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What if My Claim is Denied?

Getting your insurance claim denied is not a lot of fun. The good news is quite often, a denial can be turned around if any of the details or facts have been overlooked. The first thing you need to understand is there are a number of reasons that an insurance claim can be denied. For instance…

  • You might not have the type of coverage that was needed for your specific case. For instance, if you don’t have collision insurance, when you file a claim for damage to your car, it typically will be denied.
  • It’s possible you filed the wrong type of claim and it didn’t apply to either you or the other driver.
  • Your insurance coverage might have lapsed or you’re late on a payment.
  • The amount of damage exceeds limits on your policy.
  • You were in an accident before your policy was active.

There are a number of legitimate reason’s your claim might have been denied, so the first order of business is to find out specifically why it was denied. If after that, you feel like your coverage has been wrongfully denied, everyone has rights within the parameters of the policy and according to state laws. And you need to know legally, your insurance company is required to work in a manner which is considered “in good faith”.

If you think it’s possible you were wrongfully denied, write your insurance company and tell them exactly where they might have made a mistake or have wrong information, or not enough information. If that doesn’t work, you can take your beef to the State Insurance Commissioners office and file an appeal. And as a last line of defense, you can take legal action by hiring an attorney and suing your insurance company for breach of contract or a number of other violations. Whatever you do, keep a level head about it, find out ALL the details, and be persistent. You have rights when it comes to any claim denial.

What is Gap Insurance?

So, what exactly is GAP insurance? In a nutshell, GAP insurance was created to provide auto insurance protection for “new” cars that are being financed. Application example…If a new car were stolen or totaled in an accident, Gap insurance will pay the difference between the cash value of the car and the current outstanding balance on your auto loan or lease. You see, when a new car is driven off the lot, it depreciates quite a bit. So, if your car were stolen a week later or totaled in an accident, your insurance company would pay what the cash value is on the car, not what you paid for it the previous week. Because of depreciation, this cash value would be quite a bit lower than what you paid and you would be stuck paying off the difference. That’s where Gap car insurance comes in.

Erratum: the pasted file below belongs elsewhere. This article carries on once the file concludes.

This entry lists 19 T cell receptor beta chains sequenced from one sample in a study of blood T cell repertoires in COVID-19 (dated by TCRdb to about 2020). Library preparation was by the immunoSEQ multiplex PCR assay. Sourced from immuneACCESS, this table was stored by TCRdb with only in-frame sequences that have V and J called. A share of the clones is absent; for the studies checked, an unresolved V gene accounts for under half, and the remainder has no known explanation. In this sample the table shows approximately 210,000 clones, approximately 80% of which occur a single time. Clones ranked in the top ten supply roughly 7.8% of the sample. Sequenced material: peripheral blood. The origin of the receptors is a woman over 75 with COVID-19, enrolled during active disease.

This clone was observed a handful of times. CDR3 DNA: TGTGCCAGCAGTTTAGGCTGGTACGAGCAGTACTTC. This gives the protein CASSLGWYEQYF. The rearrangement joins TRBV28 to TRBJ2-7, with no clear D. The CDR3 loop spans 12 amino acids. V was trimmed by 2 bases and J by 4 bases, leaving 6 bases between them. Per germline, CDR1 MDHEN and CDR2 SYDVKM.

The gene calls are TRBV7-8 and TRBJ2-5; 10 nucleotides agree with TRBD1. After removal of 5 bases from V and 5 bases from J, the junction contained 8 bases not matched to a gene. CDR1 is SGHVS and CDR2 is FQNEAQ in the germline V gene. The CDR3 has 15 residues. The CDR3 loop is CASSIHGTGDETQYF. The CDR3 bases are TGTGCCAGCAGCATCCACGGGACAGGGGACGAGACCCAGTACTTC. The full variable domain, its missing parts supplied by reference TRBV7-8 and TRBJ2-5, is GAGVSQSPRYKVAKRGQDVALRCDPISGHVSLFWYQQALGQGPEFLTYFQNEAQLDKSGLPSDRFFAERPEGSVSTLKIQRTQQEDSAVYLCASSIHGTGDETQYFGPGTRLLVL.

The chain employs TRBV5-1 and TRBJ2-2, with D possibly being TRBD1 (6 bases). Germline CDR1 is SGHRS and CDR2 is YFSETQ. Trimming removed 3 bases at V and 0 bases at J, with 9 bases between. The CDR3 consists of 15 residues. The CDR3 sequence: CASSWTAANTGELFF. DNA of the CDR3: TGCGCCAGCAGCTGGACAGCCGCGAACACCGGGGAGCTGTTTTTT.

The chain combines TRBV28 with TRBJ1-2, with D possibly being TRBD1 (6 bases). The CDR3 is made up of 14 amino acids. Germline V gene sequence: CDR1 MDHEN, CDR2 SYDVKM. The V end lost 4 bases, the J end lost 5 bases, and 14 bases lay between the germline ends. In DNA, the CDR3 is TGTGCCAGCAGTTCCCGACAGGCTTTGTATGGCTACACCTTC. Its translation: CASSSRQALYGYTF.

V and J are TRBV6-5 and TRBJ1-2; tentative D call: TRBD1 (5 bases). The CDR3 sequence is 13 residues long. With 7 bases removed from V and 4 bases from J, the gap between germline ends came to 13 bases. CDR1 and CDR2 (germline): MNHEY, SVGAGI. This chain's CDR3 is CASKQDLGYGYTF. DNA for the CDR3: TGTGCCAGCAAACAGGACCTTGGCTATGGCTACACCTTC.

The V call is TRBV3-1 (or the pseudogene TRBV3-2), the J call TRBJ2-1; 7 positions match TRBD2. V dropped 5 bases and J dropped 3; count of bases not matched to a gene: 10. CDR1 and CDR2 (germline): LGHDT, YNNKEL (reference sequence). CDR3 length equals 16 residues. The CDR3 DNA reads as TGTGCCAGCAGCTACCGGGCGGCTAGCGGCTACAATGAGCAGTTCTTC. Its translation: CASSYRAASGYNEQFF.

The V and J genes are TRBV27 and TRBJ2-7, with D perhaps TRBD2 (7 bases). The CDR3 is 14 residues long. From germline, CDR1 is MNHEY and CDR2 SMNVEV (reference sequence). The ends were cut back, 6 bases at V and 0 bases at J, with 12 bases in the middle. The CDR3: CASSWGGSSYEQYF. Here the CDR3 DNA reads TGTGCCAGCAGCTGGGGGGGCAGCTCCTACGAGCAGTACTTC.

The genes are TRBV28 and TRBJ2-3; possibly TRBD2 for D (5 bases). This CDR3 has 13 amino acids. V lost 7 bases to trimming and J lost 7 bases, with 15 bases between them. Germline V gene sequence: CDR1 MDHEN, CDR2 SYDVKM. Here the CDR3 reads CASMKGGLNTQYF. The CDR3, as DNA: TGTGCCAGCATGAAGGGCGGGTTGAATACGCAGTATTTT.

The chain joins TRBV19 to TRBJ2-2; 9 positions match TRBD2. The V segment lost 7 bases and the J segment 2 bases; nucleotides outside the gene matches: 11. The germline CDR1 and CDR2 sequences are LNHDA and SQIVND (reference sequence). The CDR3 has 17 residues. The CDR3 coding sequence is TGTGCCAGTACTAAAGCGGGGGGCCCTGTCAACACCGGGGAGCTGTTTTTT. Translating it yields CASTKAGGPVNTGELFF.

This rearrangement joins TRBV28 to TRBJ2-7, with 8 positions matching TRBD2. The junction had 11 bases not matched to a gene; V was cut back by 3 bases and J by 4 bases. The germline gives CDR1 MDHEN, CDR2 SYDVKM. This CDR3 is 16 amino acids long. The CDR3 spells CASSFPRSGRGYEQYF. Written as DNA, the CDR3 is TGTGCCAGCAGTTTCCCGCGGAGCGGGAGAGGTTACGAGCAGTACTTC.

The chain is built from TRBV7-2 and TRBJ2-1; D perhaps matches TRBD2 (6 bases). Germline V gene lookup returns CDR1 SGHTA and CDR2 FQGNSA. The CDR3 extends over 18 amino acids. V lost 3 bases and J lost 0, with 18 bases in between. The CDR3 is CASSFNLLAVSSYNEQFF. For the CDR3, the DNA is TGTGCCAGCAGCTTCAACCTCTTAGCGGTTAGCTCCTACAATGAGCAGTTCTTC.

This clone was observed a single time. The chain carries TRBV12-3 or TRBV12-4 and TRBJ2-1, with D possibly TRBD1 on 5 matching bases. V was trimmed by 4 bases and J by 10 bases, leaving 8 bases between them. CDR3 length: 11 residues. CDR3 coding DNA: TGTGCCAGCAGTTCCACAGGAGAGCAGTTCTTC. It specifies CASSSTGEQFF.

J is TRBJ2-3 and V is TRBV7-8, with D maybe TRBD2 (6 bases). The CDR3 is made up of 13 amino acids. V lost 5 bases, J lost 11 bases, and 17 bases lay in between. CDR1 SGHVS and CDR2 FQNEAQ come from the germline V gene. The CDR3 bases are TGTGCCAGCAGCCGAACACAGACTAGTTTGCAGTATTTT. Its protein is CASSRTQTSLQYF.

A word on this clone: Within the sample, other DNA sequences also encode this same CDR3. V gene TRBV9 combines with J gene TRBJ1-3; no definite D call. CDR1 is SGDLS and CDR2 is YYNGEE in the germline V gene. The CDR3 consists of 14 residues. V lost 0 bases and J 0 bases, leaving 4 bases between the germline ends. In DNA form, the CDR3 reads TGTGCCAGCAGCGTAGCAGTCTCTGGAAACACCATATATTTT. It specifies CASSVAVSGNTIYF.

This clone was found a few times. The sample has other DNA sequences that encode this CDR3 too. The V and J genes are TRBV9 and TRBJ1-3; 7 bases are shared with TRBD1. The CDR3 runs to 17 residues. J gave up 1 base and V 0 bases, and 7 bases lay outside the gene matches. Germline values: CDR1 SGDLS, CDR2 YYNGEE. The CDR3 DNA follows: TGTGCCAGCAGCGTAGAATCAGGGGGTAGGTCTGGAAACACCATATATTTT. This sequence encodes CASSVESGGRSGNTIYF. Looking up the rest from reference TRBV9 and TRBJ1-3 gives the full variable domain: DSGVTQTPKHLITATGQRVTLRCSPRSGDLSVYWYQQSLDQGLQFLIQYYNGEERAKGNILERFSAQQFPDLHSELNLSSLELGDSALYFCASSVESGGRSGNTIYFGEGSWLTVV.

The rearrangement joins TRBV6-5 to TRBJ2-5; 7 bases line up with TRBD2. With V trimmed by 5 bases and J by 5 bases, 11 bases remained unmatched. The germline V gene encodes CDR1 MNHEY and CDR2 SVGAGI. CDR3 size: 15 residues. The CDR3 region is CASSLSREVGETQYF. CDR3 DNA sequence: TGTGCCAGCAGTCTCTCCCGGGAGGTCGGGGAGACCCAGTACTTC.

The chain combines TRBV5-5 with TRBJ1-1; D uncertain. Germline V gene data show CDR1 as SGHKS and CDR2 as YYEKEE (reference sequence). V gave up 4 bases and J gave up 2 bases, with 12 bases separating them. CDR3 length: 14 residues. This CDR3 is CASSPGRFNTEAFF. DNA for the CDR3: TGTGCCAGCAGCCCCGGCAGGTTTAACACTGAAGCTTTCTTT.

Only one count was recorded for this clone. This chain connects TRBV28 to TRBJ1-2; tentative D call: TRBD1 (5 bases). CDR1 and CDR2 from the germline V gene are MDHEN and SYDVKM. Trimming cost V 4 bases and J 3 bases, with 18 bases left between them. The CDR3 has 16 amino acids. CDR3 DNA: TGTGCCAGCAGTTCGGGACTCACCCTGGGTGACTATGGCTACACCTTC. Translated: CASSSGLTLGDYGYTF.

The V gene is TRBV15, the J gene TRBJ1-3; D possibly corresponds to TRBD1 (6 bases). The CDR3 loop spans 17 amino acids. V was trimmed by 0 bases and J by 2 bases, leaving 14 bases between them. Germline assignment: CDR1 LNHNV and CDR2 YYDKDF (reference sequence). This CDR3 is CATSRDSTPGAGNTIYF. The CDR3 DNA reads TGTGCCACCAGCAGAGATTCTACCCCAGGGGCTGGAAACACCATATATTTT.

Typically, Gap insurance covers accidents and thefts but you should check with your agent and make sure, because as we know, all policies are not created equally. Find out if it covers fire, tornado, vandalism or any other concerns you may have.

Gap insurance is not required when you buy a policy for your car. When you purchase your car, the dealership may ask you if you want to purchase Gap insurance from them. Normally you don’t want to do this because the premium price offered by dealerships is typically very high. Ask your agent if they offer it and how much it costs. Some insurance companies build in Gap insurance into your policy automatically so you may already have it.

Car owners generally assume that if their car is totaled or stolen, their policy will cover the value of the car, which many assume is what they owe on the vehicle were they to finance it. What you owe on the car and what the actual value of the car is almost never the same.

If you want Gap insurance, find out if there are any exclusions to the policy such as maximum limit or loss. The policy might have a maximum coverage dollar-wise or a ceiling on the loan-to-car-value ratio that they won’t go beyond. There also might be exclusions having to do with how your auto loan or lease is structured, loan amount or term of loan. Check all details with your car insurance agent before you buy. It’s also a good idea to estimate how long you’ll need the policy based on your car’s value moving on into the future. Your car’s greatest rate of depreciation is when you drive it off the lot and slows down considerably after that.